Cons: Size and concentration. Has made drops that are more concentration-based than talent-based. His blocking leaves lots of room for improvement; while he’s very physical, his use of his hands and hand-placement are inconsistent. From the 49ers’ perspective, he may be too similar to Samuel. There’s no harm in having two dynamic, versatile wide receivers, but they may prefer a bigger wide receiver here who provides above average red zone and contested catch ability.

Antonio Gandy-Golden – Liberty

Height: 6’4″ 

Weight: 223 pounds

Wingspan: 77″

Hand size: 9 5/8″

Projected draft position: (Reuter: Round 2, Pick 58, Vikings; Miller: Round 5, Pick 152, Panthers; Marino: After Round 2)

Best college season (senior year): 79 receptions, 1,396 yards, 10 TDs

Pros: Gandy-Golden would likely be higher if not for the fact that he went to such a small school and struggled in some areas despite his size. He’s shifty for his size and head-fakes and deceives defensive backs intelligently. His greatest asset is his hands. His size coupled with his catch reliability makes for a constant big-play threat. He fights in traffic extraordinarily well and the fact that he’s as long as he is makes for a tantalizing red zone option. He has a solid stiff arm and breaks off yards after the catch consistently.

Cons: The negatives are the fact that he’s not particularly great at getting a clean release despite his frame, and press coverage creates some problems for him. He’s not extraordinarily quick, so the combination of his lack of strength against jamming and quick acceleration means it often takes time for him to get into his routes and create separation. He doesn’t fully utilize his size as a blocker.

K.J. Hill – Ohio State

Height: 5′ 11 7/8″

Weight: 192 pounds

Wingspan: 72 1/2″

Hand size: 9 1/4″

Projected draft position: (Reuter: Round 3, Pick 95, Broncos; Miller: Round 4, Pick 106, Lions; Marino: After Round 2)

Best college season (junior year): 70 receptions, 885 yards, 6 TDs (had 10 TDs in senior year, other stats worse)

Pros: Hill changes direction effectively and can be used in the slot. He’s excellent at finding holes in zone coverage and sitting down in those gaps, and brings impressive yards-after-catch potential. He’s a very reliable route runner and can slip away from defenders.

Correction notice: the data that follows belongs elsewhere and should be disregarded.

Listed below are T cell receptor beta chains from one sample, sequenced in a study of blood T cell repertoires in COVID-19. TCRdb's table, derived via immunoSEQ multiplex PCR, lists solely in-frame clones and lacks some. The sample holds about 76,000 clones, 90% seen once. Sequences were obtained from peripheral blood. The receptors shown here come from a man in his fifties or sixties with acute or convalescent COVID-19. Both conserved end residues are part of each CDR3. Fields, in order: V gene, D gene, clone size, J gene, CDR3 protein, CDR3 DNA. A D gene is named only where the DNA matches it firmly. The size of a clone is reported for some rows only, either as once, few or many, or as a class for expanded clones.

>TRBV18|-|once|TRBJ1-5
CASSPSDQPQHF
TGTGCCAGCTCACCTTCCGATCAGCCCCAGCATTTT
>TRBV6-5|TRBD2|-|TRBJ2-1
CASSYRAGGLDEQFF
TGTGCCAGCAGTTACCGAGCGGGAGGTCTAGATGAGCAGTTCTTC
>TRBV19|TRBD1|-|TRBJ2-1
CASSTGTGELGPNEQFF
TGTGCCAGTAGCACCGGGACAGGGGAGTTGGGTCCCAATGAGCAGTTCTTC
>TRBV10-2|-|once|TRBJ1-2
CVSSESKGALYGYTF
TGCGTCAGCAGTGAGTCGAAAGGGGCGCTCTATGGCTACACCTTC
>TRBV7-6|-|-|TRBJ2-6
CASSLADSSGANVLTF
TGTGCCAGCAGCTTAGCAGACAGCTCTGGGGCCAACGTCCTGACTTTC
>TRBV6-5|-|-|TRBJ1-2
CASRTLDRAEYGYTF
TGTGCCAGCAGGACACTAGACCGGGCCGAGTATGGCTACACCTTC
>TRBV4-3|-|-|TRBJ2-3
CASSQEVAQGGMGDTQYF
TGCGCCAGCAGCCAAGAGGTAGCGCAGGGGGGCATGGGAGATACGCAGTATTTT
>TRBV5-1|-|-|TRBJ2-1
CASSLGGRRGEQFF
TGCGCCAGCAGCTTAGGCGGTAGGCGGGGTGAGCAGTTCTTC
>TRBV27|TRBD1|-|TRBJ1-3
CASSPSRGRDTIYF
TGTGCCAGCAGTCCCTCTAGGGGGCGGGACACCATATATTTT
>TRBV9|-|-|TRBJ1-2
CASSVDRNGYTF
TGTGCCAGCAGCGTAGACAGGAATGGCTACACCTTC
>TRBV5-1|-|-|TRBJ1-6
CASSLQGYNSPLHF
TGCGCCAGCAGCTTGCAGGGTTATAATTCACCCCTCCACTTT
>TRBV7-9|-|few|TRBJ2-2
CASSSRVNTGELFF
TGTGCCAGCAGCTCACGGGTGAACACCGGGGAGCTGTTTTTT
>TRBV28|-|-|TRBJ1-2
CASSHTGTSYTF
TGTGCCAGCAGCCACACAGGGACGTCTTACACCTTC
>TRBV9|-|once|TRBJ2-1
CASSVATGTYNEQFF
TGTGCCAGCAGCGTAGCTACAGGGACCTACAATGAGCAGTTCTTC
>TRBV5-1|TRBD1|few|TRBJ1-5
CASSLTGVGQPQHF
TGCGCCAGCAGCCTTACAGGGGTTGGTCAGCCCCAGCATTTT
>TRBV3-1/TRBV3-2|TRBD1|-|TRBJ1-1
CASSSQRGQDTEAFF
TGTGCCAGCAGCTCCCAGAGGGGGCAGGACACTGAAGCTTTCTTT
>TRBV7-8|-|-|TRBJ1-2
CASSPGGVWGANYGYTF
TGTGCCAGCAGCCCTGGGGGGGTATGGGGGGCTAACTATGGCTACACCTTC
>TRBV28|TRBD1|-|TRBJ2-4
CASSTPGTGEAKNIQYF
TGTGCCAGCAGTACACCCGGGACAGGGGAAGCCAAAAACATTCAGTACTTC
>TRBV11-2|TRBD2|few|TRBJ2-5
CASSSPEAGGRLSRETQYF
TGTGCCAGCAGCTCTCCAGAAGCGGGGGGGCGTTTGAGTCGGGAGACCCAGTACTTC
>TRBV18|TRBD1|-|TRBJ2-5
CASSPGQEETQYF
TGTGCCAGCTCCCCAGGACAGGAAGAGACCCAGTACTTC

Cons: The knocks against him are his size, physicality and concentration drops. He clearly has room to improve in that area, and doesn’t always demonstrate fantastic acceleration to get a clean release. His small frame creates issues when he’s tasked to come down with contested catches, especially over bigger defensive backs, and he’s not fantastic in press coverage. Not a great run-blocker.

Most intriguing prospects for San Francisco: Jalen Reagor, Brandon Aiyuk, Justin Jefferson

Reagor is intriguing because he is both so similar to Samuel and unique in his wiggle and raw acceleration and speed. He may be the fastest player in the draft and the prospect of the 49ers doubling down on what they know works is an interesting proposition. They’ve missed on many a wide receiver, so why not go with the same build they know works? Reagor’s intelligence and confidence also heightens his appeal.

Outside of the so-called top three of Ruggs, Jeudy and Lamb, Aiyuk is arguably the most impressive receiver in this draft because of his physicality, elusiveness, release and catch-in-traffic strengths. Drafting a wide receiver in the first round is a daunting proposition because it would leave the 49ers barren until the fifth round, and there are areas of much more pressing need like defensive back or offensive line. Still, drafting one would allow the 49ers to feel more comfortable if they can’t bring back Emmanuel Sanders, who, even if he does return, is not going to be part of the long term plan entering his 11th NFL season. Aiyuk provides size, craftiness and raw playmaking ability that is tantalizing and difficult to pass up especially given the uncertainty about all the other young wide receivers the 49ers have stockpiled unsuccessfully outside of Samuel and Bourne.

Jefferson is almost like a tight end with his size. He’s kind of like a power forward and a perfect possession wide receiver whose one of those guys that doesn’t do too many things that truly jump off the tape, but he manages to find space and gets the ball a lot. He would provide a unique size for a 49ers offense that has Bourne, at 6’1″ as the tallest wide receiver, and Kittle at 6’4,” but not quite a jump ball threat, as the tallest weapons (excluding the not oft-used Levine Toilolo). He’s a bit of an enigma, but he makes plays and does so consistently.